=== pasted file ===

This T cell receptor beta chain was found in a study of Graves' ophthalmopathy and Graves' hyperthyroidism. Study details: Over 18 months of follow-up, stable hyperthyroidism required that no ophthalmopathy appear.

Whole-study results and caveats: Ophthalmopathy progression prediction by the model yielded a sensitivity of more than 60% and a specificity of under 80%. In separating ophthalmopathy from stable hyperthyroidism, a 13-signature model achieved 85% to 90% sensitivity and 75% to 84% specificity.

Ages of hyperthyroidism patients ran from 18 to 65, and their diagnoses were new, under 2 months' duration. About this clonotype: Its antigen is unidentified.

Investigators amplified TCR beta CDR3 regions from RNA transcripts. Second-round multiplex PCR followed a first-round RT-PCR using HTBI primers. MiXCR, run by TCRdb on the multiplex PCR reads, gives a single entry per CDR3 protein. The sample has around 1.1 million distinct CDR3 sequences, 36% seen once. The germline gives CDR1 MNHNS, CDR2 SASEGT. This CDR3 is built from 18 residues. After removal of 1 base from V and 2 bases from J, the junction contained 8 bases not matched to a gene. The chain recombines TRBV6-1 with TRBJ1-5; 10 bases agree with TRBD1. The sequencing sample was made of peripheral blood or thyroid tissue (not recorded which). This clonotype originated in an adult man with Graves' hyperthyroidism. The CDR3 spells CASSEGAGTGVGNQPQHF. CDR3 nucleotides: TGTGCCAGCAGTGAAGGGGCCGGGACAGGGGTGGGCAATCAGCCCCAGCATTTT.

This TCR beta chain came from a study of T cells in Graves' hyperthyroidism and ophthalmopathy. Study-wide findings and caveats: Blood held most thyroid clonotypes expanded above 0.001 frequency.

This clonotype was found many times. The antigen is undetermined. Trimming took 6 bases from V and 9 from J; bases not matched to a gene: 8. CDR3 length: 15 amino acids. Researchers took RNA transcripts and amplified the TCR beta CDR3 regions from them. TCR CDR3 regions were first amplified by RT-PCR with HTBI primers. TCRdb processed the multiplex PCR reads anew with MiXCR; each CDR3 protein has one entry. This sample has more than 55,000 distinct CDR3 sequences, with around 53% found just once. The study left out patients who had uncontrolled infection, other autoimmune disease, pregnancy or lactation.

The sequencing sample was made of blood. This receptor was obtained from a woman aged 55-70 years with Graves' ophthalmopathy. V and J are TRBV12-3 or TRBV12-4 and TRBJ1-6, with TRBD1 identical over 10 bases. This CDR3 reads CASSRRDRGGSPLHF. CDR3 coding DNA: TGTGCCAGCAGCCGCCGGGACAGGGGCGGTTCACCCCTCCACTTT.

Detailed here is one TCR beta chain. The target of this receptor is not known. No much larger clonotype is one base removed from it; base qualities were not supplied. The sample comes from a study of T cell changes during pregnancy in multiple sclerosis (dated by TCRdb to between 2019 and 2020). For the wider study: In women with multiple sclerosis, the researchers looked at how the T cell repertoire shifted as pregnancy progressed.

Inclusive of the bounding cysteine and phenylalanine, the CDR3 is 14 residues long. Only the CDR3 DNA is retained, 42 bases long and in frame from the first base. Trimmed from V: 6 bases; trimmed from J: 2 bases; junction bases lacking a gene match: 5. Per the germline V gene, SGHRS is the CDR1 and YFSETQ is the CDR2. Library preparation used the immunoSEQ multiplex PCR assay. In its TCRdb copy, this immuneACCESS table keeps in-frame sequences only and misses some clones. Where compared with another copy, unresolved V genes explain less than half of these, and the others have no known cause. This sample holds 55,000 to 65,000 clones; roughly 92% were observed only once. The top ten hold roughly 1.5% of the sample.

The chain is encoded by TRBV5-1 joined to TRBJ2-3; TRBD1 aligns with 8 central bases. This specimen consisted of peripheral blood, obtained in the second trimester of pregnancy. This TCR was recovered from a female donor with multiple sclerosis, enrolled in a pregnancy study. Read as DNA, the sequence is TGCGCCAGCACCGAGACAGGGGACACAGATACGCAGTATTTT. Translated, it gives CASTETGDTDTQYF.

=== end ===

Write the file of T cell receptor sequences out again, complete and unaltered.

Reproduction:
This T cell receptor beta chain was found in a study of Graves' ophthalmopathy and Graves' hyperthyroidism. Study details: Over 18 months of follow-up, stable hyperthyroidism required that no ophthalmopathy appear.

Whole-study results and caveats: Ophthalmopathy progression prediction by the model yielded a sensitivity of more than 60% and a specificity of under 80%. In separating ophthalmopathy from stable hyperthyroidism, a 13-signature model achieved 85% to 90% sensitivity and 75% to 84% specificity.

Ages of hyperthyroidism patients ran from 18 to 65, and their diagnoses were new, under 2 months' duration. About this clonotype: Its antigen is unidentified.

Investigators amplified TCR beta CDR3 regions from RNA transcripts. Second-round multiplex PCR followed a first-round RT-PCR using HTBI primers. MiXCR, run by TCRdb on the multiplex PCR reads, gives a single entry per CDR3 protein. The sample has around 1.1 million distinct CDR3 sequences, 36% seen once. The germline gives CDR1 MNHNS, CDR2 SASEGT. This CDR3 is built from 18 residues. After removal of 1 base from V and 2 bases from J, the junction contained 8 bases not matched to a gene. The chain recombines TRBV6-1 with TRBJ1-5; 10 bases agree with TRBD1. The sequencing sample was made of peripheral blood or thyroid tissue (not recorded which). This clonotype originated in an adult man with Graves' hyperthyroidism. The CDR3 spells CASSEGAGTGVGNQPQHF. CDR3 nucleotides: TGTGCCAGCAGTGAAGGGGCCGGGACAGGGGTGGGCAATCAGCCCCAGCATTTT.

This TCR beta chain came from a study of T cells in Graves' hyperthyroidism and ophthalmopathy. Study-wide findings and caveats: Blood held most thyroid clonotypes expanded above 0.001 frequency.

This clonotype was found many times. The antigen is undetermined. Trimming took 6 bases from V and 9 from J; bases not matched to a gene: 8. CDR3 length: 15 amino acids. Researchers took RNA transcripts and amplified the TCR beta CDR3 regions from them. TCR CDR3 regions were first amplified by RT-PCR with HTBI primers. TCRdb processed the multiplex PCR reads anew with MiXCR; each CDR3 protein has one entry. This sample has more than 55,000 distinct CDR3 sequences, with around 53% found just once. The study left out patients who had uncontrolled infection, other autoimmune disease, pregnancy or lactation.

The sequencing sample was made of blood. This receptor was obtained from a woman aged 55-70 years with Graves' ophthalmopathy. V and J are TRBV12-3 or TRBV12-4 and TRBJ1-6, with TRBD1 identical over 10 bases. This CDR3 reads CASSRRDRGGSPLHF. CDR3 coding DNA: TGTGCCAGCAGCCGCCGGGACAGGGGCGGTTCACCCCTCCACTTT.

Detailed here is one TCR beta chain. The target of this receptor is not known. No much larger clonotype is one base removed from it; base qualities were not supplied. The sample comes from a study of T cell changes during pregnancy in multiple sclerosis (dated by TCRdb to between 2019 and 2020). For the wider study: In women with multiple sclerosis, the researchers looked at how the T cell repertoire shifted as pregnancy progressed.

Inclusive of the bounding cysteine and phenylalanine, the CDR3 is 14 residues long. Only the CDR3 DNA is retained, 42 bases long and in frame from the first base. Trimmed from V: 6 bases; trimmed from J: 2 bases; junction bases lacking a gene match: 5. Per the germline V gene, SGHRS is the CDR1 and YFSETQ is the CDR2. Library preparation used the immunoSEQ multiplex PCR assay. In its TCRdb copy, this immuneACCESS table keeps in-frame sequences only and misses some clones. Where compared with another copy, unresolved V genes explain less than half of these, and the others have no known cause. This sample holds 55,000 to 65,000 clones; roughly 92% were observed only once. The top ten hold roughly 1.5% of the sample.

The chain is encoded by TRBV5-1 joined to TRBJ2-3; TRBD1 aligns with 8 central bases. This specimen consisted of peripheral blood, obtained in the second trimester of pregnancy. This TCR was recovered from a female donor with multiple sclerosis, enrolled in a pregnancy study. Read as DNA, the sequence is TGCGCCAGCACCGAGACAGGGGACACAGATACGCAGTATTTT. Translated, it gives CASTETGDTDTQYF.